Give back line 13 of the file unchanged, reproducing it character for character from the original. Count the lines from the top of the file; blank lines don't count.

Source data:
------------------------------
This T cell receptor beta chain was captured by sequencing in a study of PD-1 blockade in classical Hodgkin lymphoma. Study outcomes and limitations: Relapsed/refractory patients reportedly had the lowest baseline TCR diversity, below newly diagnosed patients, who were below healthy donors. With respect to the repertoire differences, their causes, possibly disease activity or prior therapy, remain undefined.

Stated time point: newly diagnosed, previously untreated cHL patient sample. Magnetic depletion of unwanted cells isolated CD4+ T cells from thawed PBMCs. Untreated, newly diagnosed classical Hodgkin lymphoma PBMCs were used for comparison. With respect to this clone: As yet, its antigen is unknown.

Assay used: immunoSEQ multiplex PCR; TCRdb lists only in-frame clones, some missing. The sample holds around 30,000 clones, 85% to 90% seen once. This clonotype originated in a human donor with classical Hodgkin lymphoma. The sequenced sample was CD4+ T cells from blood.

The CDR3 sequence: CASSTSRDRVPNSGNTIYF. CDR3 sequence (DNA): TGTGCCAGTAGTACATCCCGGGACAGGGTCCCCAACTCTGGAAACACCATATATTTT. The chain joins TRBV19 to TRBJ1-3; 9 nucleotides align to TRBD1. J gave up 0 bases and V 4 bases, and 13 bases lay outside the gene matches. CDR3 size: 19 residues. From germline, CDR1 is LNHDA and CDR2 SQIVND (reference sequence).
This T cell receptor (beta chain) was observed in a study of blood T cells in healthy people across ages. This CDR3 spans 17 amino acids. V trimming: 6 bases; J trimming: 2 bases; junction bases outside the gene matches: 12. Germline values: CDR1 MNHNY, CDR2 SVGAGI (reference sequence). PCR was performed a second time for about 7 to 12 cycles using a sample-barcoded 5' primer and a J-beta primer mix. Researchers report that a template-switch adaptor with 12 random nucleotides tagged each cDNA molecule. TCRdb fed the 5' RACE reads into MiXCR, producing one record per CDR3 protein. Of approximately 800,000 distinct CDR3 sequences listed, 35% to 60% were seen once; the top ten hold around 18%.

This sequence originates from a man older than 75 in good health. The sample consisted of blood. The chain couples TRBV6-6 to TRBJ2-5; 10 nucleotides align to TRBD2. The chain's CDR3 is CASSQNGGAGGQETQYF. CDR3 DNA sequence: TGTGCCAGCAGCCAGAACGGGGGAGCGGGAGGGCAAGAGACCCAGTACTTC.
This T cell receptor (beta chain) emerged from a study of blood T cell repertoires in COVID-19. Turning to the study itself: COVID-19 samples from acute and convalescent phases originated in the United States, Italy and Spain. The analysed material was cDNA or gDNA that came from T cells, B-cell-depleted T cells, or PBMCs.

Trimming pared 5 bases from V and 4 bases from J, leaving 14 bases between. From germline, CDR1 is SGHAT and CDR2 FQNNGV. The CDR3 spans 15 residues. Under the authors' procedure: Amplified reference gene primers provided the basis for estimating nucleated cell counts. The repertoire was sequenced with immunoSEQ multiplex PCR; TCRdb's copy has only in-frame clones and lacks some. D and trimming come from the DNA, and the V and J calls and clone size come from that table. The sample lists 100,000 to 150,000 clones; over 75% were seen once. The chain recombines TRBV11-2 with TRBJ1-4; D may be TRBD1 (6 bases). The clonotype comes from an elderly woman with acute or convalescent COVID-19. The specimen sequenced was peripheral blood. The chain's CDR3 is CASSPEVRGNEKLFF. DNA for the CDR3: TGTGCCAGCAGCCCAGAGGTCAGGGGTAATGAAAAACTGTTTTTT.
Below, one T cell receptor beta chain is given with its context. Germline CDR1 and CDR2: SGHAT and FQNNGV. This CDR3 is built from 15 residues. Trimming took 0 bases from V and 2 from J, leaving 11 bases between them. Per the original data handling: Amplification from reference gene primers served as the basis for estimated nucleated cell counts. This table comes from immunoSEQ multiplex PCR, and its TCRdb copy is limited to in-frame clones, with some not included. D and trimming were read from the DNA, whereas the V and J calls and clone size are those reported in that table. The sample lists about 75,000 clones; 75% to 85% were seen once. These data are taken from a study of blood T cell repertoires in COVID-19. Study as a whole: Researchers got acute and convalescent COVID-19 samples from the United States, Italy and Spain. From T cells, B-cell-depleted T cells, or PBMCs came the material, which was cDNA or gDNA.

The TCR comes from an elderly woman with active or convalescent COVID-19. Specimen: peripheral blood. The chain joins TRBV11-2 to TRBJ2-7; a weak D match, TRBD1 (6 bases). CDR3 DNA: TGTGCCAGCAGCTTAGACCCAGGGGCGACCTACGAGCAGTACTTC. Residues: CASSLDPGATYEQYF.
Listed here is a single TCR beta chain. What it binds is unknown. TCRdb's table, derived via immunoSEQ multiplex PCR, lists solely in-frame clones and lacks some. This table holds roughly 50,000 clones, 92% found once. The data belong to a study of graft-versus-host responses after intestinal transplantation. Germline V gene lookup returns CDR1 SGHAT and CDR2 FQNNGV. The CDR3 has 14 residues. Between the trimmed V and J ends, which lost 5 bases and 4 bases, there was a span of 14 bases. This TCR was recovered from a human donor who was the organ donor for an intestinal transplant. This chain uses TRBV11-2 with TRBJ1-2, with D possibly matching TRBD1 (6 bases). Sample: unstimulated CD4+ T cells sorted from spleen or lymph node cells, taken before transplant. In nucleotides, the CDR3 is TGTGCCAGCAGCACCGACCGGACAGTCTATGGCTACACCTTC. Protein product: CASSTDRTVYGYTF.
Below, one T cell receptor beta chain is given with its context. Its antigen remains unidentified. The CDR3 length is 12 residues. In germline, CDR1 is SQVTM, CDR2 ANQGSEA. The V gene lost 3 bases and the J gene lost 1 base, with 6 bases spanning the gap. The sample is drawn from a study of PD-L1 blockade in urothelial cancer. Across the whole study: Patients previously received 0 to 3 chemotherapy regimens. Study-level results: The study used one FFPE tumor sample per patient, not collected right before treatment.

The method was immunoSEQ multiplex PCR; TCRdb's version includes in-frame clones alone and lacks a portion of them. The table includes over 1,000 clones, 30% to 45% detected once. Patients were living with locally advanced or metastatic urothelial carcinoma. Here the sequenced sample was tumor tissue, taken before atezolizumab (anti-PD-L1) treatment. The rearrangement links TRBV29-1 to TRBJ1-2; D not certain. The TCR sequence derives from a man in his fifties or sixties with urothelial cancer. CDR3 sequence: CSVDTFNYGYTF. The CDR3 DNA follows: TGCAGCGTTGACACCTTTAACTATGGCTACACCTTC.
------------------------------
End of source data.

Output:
The method was immunoSEQ multiplex PCR; TCRdb's version includes in-frame clones alone and lacks a portion of them. The table includes over 1,000 clones, 30% to 45% detected once. Patients were living with locally advanced or metastatic urothelial carcinoma. Here the sequenced sample was tumor tissue, taken before atezolizumab (anti-PD-L1) treatment. The rearrangement links TRBV29-1 to TRBJ1-2; D not certain. The TCR sequence derives from a man in his fifties or sixties with urothelial cancer. CDR3 sequence: CSVDTFNYGYTF. The CDR3 DNA follows: TGCAGCGTTGACACCTTTAACTATGGCTACACCTTC.